Tram 482's place in NBA history

18 June, 2012

SonicsAs Melbourne's heritage W Class fleet began to be replaced by newer vehicles in the mid 1970's, trams originally operated by the Melbourne and Metropolitan Tramways Board started to find their way to other parts of the world.

From Sydney to Perth, rural Australia, New Zealand and across the world many of the vehicles built at the still operational Preston Workshops found a second life once they were no longer required here.

US cities such as Dallas, Memphis and San Jose put our trams to work on their streetcar systems, while others were converted into cafes. Melbourne tram 520 even ended up at Elton John's country estate after the singer decided to celebrate the top ten success of his 1983 Too Low For Zero album by treating himself to a garden ornament which had travelled more than 2.5 million kilometres over 55 years before a well deserved retirement.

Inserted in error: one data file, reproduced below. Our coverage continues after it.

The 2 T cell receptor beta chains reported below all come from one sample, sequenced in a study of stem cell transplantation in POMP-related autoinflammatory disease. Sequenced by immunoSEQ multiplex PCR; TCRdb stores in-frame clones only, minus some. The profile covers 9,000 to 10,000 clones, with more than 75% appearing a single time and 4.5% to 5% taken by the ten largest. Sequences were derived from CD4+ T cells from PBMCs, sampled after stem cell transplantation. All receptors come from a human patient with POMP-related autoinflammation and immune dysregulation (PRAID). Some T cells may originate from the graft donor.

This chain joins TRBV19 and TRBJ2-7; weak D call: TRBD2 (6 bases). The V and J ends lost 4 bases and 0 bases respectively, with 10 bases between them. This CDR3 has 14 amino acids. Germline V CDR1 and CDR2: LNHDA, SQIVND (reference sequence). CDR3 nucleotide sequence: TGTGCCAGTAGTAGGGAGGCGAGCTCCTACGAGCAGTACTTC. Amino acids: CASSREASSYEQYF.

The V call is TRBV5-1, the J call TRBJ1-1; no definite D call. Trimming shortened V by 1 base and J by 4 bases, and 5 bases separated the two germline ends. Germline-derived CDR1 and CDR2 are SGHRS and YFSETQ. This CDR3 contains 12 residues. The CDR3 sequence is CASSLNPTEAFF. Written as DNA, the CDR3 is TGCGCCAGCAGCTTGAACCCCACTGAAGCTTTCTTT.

When Seattle, Washington launched the Waterfront Streetcar system in May 1982 three retired Melbourne trams - numbers 482, 512 and 518 - made up the entire fleet. To celebrate the launch of the streetcar, and of that year's NBA season, the Seattle Supersonics used tram 482 in their pre-season team photo.

This picture, currently being used by sports writer Bill Simmons as the display picure accompanying tweets to his 1.7 million Twitter followers, captures the moment tram 482 took its place in US sporting history.

Tram 482 first entered service on Saturday 28 January, 1928 and remained a part of Melbourne's network until September 1979 when it was retired and transported to America.

The introduction of a tram network must have been a good luck charm for the Supersonics as they qualified for the NBA playoffs that year.

Much like tram 482 Seattle's basketball team eventually ended up on the move, in their case to Oklahoma City where they are currently playing in the NBA Finals series under their new name.

Tram 482 was still in service when the Seattle streetcar system was suspended in 2005 and it is now stored in the city while the future of the network is debated.

For more about the story of Melbourne's trams visit our history section.

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